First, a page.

Media Trial: Guilty Until Proven Innocent?

“Despite the significance of the print and electronic media in the present day, it is not only desirable but the least that is expected of the persons at the helm of affairs in the field, to ensure that trial by media does not hamper fair investigation by the investigating agency and more importantly does not prejudice the right of defence of the accused in any manner whatsoever. It will amount to travesty of justice if either of this causes impediments in the accepted judicious and fair investigation and trial. Presumption of innocence of an accused is a legal presumption and should not be destroyed at the very threshold through the process of media trial and that too when the investigation is pending. In that event, it will be opposed to the very basic rule of law and would impinge upon the protection granted to an accused under Article 21 of the Constitution. It is essential for the maintenance of dignity of the courts and is one of the cardinal principles of the rule of law in a free democratic country, that the criticism or even the reporting particularly, in sub judice matters must be subjected to check and balances so as not to interfere with the administration of justice.” – Manu Sharma v. State (NCT of Delhi), (2010) 6 SCC 1.

The recent death of an actor belonging to the Hindi-language film industry, known as Bollywood, sent shock waves through the country. The sudden death of the actor has brought the negative results of the trial by media to light. Some of the media outlets have dishonourably and openly declared a Bollywood actress to be guilty, profusely ignoring the principle of criminal law, which is the principle of presumption of innocence. The phrase ‘Trial by media’ gained popularity in the late 20th century and early 21st century for describing the impact of television and newspaper coverage on a person’s reputation by creating a popular perception of guilt regardless of any judgment in a court of law. Trial by media definitely interferes with the administration of justice and leads to undesirable results in the matters which are sub judice before the courts of law.

While drafting the Criminal Procedure Code (CrPC), 1973, the Authors had kept three considerations in mind, which were, an accused person should get a fair trial in accordance with the accepted principles of natural justice, every effort should be made to avoid delay in investigation and trial which is harmful not only to the individuals involved but also to the society, and the procedure should, to the utmost extent possible, ensure a fair deal to the poorer sections of the society. The Criminal Procedure Code (CrPC), 1973, which came into force from 1st April, 1974, provides the machinery for the detection of crime, apprehension of suspected criminals, determination of the guilt or innocence of the suspected person, and the imposition of suitable punishment on the person found guilty. The principal object of criminal law is to protect the society by punishing the wrongdoers although no person should be punished without a fair trial. A person is presumed to be innocent until his/her guilt is proved beyond reasonable doubt in a trial before an impartial and competent court of law. It is very important, in the administration of justice, that justice should not only be done, but should manifestly and undoubtedly be seen to be done.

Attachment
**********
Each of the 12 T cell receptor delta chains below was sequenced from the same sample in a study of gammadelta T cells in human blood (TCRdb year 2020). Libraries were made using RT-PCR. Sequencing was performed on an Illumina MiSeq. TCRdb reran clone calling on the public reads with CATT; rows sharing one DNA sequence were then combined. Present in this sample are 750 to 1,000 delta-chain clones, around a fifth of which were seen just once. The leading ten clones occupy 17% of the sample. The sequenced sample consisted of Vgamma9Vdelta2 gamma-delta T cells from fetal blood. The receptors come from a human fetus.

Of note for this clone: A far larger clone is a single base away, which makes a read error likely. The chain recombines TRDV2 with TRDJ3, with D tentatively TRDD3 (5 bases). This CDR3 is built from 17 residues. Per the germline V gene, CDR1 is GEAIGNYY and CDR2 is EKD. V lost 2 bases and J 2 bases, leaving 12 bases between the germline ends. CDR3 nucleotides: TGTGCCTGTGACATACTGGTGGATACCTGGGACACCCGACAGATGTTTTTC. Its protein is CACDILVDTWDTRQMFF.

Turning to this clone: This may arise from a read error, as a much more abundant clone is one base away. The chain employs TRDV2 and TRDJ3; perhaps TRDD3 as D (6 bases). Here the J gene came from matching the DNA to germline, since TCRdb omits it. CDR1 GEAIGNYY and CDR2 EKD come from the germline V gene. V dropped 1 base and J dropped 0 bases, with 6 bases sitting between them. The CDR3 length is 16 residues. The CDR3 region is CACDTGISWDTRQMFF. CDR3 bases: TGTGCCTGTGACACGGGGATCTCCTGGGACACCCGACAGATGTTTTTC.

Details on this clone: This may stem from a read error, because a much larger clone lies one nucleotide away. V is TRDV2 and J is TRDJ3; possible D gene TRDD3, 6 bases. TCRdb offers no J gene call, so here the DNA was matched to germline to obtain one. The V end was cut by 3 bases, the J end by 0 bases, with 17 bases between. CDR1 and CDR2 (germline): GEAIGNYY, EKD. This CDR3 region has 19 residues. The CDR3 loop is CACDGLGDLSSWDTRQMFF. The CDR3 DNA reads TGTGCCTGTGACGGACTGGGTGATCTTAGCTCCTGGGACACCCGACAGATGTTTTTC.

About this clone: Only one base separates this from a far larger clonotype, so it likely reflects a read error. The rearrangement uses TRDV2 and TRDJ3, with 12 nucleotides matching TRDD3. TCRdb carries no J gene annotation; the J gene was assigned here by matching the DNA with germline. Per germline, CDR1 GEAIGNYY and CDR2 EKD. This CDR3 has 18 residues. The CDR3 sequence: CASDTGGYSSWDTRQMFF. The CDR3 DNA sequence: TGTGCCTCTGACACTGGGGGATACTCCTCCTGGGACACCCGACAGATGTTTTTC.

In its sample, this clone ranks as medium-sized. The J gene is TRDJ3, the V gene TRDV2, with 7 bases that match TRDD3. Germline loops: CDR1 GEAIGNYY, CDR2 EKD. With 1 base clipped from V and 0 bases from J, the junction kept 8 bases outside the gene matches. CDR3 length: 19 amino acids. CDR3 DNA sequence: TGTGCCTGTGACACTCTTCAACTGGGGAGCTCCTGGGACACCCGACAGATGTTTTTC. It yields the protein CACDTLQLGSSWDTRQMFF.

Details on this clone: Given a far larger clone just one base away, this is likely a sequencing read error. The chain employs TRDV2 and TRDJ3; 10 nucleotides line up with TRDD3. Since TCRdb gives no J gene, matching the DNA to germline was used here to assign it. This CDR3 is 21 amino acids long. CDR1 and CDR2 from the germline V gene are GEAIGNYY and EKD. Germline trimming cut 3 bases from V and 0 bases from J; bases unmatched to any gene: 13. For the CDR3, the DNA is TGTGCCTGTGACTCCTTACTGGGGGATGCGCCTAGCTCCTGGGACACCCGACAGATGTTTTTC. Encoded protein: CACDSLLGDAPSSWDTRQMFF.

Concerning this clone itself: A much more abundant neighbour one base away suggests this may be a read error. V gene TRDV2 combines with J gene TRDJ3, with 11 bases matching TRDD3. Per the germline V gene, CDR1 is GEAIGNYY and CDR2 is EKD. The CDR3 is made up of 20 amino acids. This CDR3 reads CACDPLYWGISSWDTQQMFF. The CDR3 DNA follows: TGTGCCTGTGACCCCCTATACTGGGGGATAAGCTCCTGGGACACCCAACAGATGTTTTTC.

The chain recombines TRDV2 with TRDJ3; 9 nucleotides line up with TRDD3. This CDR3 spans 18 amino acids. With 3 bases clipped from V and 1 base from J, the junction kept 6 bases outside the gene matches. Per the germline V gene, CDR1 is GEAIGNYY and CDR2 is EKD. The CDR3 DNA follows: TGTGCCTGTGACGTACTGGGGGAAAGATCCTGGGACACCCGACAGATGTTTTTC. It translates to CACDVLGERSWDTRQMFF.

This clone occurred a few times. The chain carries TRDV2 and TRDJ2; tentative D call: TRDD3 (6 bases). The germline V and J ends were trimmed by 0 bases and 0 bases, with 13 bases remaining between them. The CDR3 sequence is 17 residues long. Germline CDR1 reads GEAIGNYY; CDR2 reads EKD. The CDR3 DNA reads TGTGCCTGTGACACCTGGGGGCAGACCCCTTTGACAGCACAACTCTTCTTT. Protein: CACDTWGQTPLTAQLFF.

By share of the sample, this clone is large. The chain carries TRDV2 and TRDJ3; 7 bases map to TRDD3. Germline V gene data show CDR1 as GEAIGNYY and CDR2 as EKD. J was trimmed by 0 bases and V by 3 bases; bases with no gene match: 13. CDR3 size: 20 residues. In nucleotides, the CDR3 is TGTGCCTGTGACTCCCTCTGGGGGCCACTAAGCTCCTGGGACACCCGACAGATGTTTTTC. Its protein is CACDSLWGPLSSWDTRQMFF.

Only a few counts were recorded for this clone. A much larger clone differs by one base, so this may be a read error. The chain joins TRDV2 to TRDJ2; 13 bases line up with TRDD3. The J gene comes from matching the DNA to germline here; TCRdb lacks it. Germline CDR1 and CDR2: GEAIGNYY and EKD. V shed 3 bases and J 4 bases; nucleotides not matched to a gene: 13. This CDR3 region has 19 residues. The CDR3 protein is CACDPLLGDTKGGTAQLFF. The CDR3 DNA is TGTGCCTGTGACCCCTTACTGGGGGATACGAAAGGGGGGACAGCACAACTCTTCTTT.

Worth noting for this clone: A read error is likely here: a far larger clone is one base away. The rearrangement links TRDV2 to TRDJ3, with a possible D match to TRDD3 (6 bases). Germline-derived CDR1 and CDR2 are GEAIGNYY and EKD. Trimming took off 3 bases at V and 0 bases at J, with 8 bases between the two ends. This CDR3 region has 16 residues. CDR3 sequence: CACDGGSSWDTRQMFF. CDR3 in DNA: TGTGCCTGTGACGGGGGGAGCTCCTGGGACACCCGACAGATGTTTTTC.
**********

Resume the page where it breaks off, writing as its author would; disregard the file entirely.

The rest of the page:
The media has often been called the handmaiden of justice, the watchdog of society, and the fourth pillar of democracy. It has a very significant role to play in a democratic society by making the society aware of the happenings of public interest, by acting as a tool for achieving justice, and by not making any conclusions whatsoever. A media advisory was released by the Press Council of India on 28th August, 2020, which stated: –

“The Council has noted with distress that coverage of the alleged suicide by film actor by many media outlets is in violation of the Norms of Journalistic Conduct, and therefore, advises Media to adhere to the Norms framed by the Press Council of India. The Media should not narrate the story in a manner so as to induce the general public to believe in the complicity of the person indicted. Publishing information based on gossip about the line of investigation by the official agencies on the crime committed is not desirable. It is not advisable to vigorously report crime related issues on a day to day basis and comment on the evidence without ascertaining the factual matrix. Such reporting brings undue pressure in the course of fair investigation and trial. The Media is advised to refrain from giving excessive publicity to the victim, witnesses, suspects, and accused as it will amount to invasion of their privacy rights, identification of witnesses by the Media needs to be avoided as it endangers them to come under pressure from the accused or his associates as well as Investigating agencies. The Media is advised not to conduct its own parallel trial or foretell the decision to avoid pressure during investigation and trial.”